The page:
• With Windows Azure Virtual Machines, the developer creates his/her own VM image, and is responsible for installing and managing that VM including any software to be installed on the VM.  For Java developers, there are a variety of pre-built VM images available, including Windows and several distributions of Linux.  This is also a great way to run Java applications in the Windows Azure Cloud; as the developer has low-level control of the OS and VM, and can install other software such as mySQL directly on any number of VMs, to build-out a complete application from application layer to data layer. Most Java applications will simply migrate with little or no code changes required. Load balancing can also be setup such that multiple VMs (perhaps running Tomcat/JSP layer) are load balanced via round-robin. Unlike Azure Cloud Services, however, the developer must manage the VM including any security patching just as if the VM was running on-premises. While the new tutorial focuses on Java running on Windows Azure Cloud Services, we encourage developers to also try out Windows Azure Virtual Machines, using either Windows or Linux VMs.
Spring Framework on the Windows Azure Platform 

Spring Framework’s recently updated PetClinic sample was chosen for this new guide because it is a familiar vehicle for demonstrating several enterprise technologies that are used to create scalable Java EE applications such as Spring Data JPA, MVC, AOP, JMX, EhCache, and Logback. We will be extending PetClinic by injecting transient fault handling and Memcached on Azure Cache via AOP.

For Java developers who are familiar with Eclipse and STS, Microsoft has provided the ‘Windows Azure Toolkit for Eclipse with Java’. This toolkit provides the following resources for aiding in Java development in Eclipse on Windows Azure:

  • Windows Azure Plugin for Eclipse with Java
  • Microsoft JDBC 4.0 Driver for SQL Server and Windows Azure SQL Database
  • Package for Apache Qpid Client Libraries for JMS
  • Package for Windows Azure Libraries for Java
  • Windows Azure Access Control Services Filter
  • Windows Azure Common Plugin

In this guide, we will be using the Windows Azure Plugin for Eclipse with Java and the Microsoft JDBC 4.0 Driver for SQL Server. The plugin to Eclipse provides Java wrappers for Windows Azure services and a Windows Azure emulator.


Windows Azure is an open cloud platform, and supports a wide variety of programming languages and frameworks. We encourage Java developers to explore new Java on Windows Azure tutorial and sample code to illustrate many of the Windows Azure Java-related technologies in action

• Jack Clark quoted Microsoft’s Mike Neil saying "Machines will fail, software has bugs, people will make mistakes" in his The TRUTH behind Microsoft Azure's global cloud mega-cock-up article of 11/8/2013 for the Register UK:

Windows Azure suffered a global meltdown at the end of October that caused us to question whether Microsoft had effectively partitioned off bits of the cloud from one another. Now we have some answers.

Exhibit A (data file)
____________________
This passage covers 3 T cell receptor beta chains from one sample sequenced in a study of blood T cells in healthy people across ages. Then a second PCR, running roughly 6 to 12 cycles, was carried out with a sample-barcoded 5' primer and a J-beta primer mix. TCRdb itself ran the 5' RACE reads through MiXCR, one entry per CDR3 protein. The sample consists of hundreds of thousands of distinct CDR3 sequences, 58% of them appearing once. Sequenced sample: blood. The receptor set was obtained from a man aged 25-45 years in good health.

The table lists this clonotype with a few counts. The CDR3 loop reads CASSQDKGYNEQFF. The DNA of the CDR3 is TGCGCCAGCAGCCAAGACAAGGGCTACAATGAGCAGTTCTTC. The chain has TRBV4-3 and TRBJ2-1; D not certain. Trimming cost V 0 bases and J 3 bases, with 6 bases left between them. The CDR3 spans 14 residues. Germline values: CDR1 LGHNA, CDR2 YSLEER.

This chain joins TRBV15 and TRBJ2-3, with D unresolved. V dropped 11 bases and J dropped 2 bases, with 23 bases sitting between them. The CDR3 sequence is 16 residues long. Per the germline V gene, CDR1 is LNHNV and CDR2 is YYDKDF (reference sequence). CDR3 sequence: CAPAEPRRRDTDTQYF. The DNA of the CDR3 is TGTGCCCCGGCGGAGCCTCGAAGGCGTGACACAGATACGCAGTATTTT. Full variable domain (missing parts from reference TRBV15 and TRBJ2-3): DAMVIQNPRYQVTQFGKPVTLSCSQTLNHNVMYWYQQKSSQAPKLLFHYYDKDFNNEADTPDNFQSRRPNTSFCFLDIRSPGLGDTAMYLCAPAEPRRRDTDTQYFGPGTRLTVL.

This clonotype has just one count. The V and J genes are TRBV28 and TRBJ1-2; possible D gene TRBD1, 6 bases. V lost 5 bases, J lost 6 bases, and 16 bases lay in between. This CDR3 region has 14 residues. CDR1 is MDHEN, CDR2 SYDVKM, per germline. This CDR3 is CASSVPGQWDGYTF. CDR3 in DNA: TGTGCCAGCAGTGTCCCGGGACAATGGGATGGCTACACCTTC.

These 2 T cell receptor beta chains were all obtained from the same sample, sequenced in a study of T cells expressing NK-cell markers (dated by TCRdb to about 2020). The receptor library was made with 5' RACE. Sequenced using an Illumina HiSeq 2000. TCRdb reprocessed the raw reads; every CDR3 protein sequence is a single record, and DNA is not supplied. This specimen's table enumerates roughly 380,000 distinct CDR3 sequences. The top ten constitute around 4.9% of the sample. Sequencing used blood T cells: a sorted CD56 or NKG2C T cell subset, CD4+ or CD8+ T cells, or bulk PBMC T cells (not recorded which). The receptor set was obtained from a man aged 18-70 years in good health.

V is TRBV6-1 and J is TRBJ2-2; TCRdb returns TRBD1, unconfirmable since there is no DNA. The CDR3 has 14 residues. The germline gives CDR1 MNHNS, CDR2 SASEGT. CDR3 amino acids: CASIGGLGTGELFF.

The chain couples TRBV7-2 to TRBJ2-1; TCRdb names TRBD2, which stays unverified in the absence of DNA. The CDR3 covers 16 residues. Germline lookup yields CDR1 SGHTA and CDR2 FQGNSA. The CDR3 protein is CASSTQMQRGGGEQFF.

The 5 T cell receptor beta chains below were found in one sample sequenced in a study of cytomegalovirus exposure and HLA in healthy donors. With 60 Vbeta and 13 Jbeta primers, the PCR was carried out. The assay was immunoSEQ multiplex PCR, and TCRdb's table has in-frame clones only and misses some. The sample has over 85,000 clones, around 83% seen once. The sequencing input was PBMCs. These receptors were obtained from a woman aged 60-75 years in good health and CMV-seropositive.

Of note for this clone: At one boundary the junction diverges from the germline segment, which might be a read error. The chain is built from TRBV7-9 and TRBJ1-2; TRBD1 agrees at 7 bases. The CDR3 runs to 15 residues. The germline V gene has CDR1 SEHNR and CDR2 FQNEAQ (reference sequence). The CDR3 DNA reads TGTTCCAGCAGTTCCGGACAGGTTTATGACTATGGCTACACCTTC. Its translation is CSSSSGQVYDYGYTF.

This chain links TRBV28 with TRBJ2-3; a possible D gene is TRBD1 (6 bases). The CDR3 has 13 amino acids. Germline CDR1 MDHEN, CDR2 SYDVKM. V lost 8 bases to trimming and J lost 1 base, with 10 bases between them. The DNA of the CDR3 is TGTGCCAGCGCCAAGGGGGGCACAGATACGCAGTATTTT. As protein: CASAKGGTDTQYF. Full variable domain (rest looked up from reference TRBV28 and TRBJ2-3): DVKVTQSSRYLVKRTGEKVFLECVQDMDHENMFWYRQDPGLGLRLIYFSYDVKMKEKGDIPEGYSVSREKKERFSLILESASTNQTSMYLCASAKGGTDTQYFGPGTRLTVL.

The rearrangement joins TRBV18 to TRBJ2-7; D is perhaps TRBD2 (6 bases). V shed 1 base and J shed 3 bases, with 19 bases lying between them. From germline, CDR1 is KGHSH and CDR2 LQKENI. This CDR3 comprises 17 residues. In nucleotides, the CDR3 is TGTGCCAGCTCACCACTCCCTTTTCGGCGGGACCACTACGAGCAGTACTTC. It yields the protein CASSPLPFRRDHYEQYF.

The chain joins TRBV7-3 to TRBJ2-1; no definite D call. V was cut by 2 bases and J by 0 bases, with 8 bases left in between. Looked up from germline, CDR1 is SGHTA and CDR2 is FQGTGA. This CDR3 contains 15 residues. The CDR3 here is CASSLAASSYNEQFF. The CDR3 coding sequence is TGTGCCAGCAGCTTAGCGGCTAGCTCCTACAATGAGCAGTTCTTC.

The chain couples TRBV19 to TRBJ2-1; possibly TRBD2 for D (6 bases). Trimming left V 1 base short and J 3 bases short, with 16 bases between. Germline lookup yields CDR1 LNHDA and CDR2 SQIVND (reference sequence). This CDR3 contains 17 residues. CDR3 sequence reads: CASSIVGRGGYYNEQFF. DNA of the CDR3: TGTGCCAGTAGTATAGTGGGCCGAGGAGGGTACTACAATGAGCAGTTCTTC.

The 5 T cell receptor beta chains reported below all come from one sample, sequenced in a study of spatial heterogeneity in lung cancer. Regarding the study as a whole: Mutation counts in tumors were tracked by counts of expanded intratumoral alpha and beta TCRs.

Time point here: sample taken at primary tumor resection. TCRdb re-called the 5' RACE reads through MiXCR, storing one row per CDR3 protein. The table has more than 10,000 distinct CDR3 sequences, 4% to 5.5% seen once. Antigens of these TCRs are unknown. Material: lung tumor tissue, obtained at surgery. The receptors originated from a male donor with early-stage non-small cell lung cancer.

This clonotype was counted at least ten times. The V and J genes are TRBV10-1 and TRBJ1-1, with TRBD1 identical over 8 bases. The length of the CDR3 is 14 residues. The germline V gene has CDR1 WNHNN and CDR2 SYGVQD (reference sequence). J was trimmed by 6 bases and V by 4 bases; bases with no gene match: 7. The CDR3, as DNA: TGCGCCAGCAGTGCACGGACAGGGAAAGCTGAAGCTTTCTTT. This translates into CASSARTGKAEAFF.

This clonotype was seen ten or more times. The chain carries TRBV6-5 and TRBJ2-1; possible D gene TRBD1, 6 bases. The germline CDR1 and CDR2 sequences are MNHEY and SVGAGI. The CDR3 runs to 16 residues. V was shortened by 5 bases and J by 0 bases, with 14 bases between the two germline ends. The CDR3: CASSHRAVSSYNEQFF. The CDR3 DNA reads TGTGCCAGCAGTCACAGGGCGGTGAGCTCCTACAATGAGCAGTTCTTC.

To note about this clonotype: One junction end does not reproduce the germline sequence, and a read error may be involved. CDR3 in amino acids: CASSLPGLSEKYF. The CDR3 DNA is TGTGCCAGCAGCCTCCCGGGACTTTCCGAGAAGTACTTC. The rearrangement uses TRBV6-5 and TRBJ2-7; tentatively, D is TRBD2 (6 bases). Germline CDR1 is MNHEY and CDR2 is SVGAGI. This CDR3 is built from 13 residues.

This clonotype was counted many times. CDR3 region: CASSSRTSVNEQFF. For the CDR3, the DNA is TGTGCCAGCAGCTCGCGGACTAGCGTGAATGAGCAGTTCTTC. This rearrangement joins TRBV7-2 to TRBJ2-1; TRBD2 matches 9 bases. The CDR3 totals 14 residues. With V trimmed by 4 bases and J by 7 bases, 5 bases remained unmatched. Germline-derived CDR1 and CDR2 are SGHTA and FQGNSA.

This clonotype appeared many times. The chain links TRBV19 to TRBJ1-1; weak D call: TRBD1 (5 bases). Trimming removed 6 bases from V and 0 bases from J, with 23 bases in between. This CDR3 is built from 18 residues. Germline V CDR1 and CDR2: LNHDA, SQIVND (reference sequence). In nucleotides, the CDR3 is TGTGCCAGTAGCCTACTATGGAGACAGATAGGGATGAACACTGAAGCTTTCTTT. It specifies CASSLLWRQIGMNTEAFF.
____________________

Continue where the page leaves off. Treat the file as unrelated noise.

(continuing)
imageAfter a bit of prodding, Redmond sat us down with Windows Azure general manager Mike Neil, who explained to us why a sub-component of the system failed worldwide last week.

"There are three truths of cloud – machines will fail, software has bugs, people will make mistakes," he said.

The trick is to build your cloud system so that end users never notice these faults, but when everyone experiences a worldwide wobble in your service, it's hard to claim, as Microsoft does, that "Windows Azure provides on-demand infrastructure that scales."

imageThe problem that befell Azure lay the "Red Dog front end" (RDFE), which provides the publicly exposed management portal and the service management API. Users' requests are fed through the RDFE to the fabric front end, which disperses requests through aggregators and load balancers to fabric controllers that direct the cloud's virtual machines and other resources.

Microsoft made a change to the RDFE which it tested on a small percent of nodes within a single cluster. Upon seeing no problems, the company pushed it out worldwide.

"We were seeing good results and then we rolled it out more broadly," Neil said. When the update went global, the company detected "a small number of customers having issues with swap."

The swap feature lets admins move virtual machines from staging to production. It's a minor service, but some customers were affected (and one that El Reg spoke to was a bit miffed by the impact).

The key problem was that this fault, however "intermittent", occurred in all of Microsoft's regions, thus causing disruption across the world, because RDFE turned into a single point of failure in Azure – all thanks to the problematic update.

"One of the most difficult problems for us to address which creates a single point of failure in the system is the software itself," Neil said.

Though Microsoft eventually fixed the service by tweaking the RDFE, the company drew significant flack for having a planet-wide fault. Due to the way Azure is built, there can only be one RDFE functioning worldwide at any one time, rather than multiple versions in an A/B testing arrangement as other major clouds like Amazon and Google are thought to use.

"The challenge we have for RDFE is that it's the API everybody talks to," he says. "In this particular case, we need to present a common API to the rest of the world. RDFE is that one special case."

We here at El Reg's floating cloud bureau understand Microsoft issued a full report on the outage to affected customers today. If it happened to plop into your inbox, do get in touch. ®

I didn’t experience this problem with my demo Windows Azure Web sites and Web role, but haven’t received received the promised report.